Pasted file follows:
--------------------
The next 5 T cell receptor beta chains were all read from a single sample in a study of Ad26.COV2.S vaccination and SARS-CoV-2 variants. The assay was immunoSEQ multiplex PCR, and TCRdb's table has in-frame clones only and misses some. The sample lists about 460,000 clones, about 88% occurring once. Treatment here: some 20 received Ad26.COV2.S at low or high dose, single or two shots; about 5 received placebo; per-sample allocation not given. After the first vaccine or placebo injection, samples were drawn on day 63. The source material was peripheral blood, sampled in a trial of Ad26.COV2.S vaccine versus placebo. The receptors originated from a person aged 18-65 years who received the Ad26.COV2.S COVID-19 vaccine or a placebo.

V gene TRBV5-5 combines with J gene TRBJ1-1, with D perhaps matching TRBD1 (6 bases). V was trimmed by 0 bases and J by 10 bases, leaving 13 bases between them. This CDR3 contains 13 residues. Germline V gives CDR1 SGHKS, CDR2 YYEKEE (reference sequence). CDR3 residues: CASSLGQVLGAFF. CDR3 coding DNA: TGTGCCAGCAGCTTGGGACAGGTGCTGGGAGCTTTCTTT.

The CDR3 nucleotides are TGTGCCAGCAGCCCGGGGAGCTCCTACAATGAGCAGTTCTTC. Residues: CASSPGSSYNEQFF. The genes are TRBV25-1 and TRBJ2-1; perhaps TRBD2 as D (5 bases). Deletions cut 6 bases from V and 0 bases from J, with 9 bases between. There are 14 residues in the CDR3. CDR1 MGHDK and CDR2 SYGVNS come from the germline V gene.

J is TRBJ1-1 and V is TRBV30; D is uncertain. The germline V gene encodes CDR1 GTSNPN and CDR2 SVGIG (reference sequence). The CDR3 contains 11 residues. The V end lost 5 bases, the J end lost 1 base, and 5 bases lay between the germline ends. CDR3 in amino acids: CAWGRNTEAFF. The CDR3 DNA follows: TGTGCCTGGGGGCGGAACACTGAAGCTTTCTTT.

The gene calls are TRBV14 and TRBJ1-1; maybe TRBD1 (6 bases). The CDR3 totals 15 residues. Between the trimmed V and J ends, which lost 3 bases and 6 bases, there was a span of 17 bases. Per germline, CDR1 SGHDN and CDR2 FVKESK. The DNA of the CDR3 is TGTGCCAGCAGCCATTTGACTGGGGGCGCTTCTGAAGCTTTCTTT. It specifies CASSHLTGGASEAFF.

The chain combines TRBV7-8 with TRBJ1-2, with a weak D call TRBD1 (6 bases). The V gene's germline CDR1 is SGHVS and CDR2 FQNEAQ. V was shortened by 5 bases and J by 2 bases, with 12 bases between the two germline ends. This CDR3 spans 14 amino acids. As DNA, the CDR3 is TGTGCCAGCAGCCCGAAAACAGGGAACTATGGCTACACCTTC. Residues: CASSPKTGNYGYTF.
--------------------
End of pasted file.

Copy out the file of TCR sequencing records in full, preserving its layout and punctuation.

The next 5 T cell receptor beta chains were all read from a single sample in a study of Ad26.COV2.S vaccination and SARS-CoV-2 variants. The assay was immunoSEQ multiplex PCR, and TCRdb's table has in-frame clones only and misses some. The sample lists about 460,000 clones, about 88% occurring once. Treatment here: some 20 received Ad26.COV2.S at low or high dose, single or two shots; about 5 received placebo; per-sample allocation not given. After the first vaccine or placebo injection, samples were drawn on day 63. The source material was peripheral blood, sampled in a trial of Ad26.COV2.S vaccine versus placebo. The receptors originated from a person aged 18-65 years who received the Ad26.COV2.S COVID-19 vaccine or a placebo.

V gene TRBV5-5 combines with J gene TRBJ1-1, with D perhaps matching TRBD1 (6 bases). V was trimmed by 0 bases and J by 10 bases, leaving 13 bases between them. This CDR3 contains 13 residues. Germline V gives CDR1 SGHKS, CDR2 YYEKEE (reference sequence). CDR3 residues: CASSLGQVLGAFF. CDR3 coding DNA: TGTGCCAGCAGCTTGGGACAGGTGCTGGGAGCTTTCTTT.

The CDR3 nucleotides are TGTGCCAGCAGCCCGGGGAGCTCCTACAATGAGCAGTTCTTC. Residues: CASSPGSSYNEQFF. The genes are TRBV25-1 and TRBJ2-1; perhaps TRBD2 as D (5 bases). Deletions cut 6 bases from V and 0 bases from J, with 9 bases between. There are 14 residues in the CDR3. CDR1 MGHDK and CDR2 SYGVNS come from the germline V gene.

J is TRBJ1-1 and V is TRBV30; D is uncertain. The germline V gene encodes CDR1 GTSNPN and CDR2 SVGIG (reference sequence). The CDR3 contains 11 residues. The V end lost 5 bases, the J end lost 1 base, and 5 bases lay between the germline ends. CDR3 in amino acids: CAWGRNTEAFF. The CDR3 DNA follows: TGTGCCTGGGGGCGGAACACTGAAGCTTTCTTT.

The gene calls are TRBV14 and TRBJ1-1; maybe TRBD1 (6 bases). The CDR3 totals 15 residues. Between the trimmed V and J ends, which lost 3 bases and 6 bases, there was a span of 17 bases. Per germline, CDR1 SGHDN and CDR2 FVKESK. The DNA of the CDR3 is TGTGCCAGCAGCCATTTGACTGGGGGCGCTTCTGAAGCTTTCTTT. It specifies CASSHLTGGASEAFF.

The chain combines TRBV7-8 with TRBJ1-2, with a weak D call TRBD1 (6 bases). The V gene's germline CDR1 is SGHVS and CDR2 FQNEAQ. V was shortened by 5 bases and J by 2 bases, with 12 bases between the two germline ends. This CDR3 spans 14 amino acids. As DNA, the CDR3 is TGTGCCAGCAGCCCGAAAACAGGGAACTATGGCTACACCTTC. Residues: CASSPKTGNYGYTF.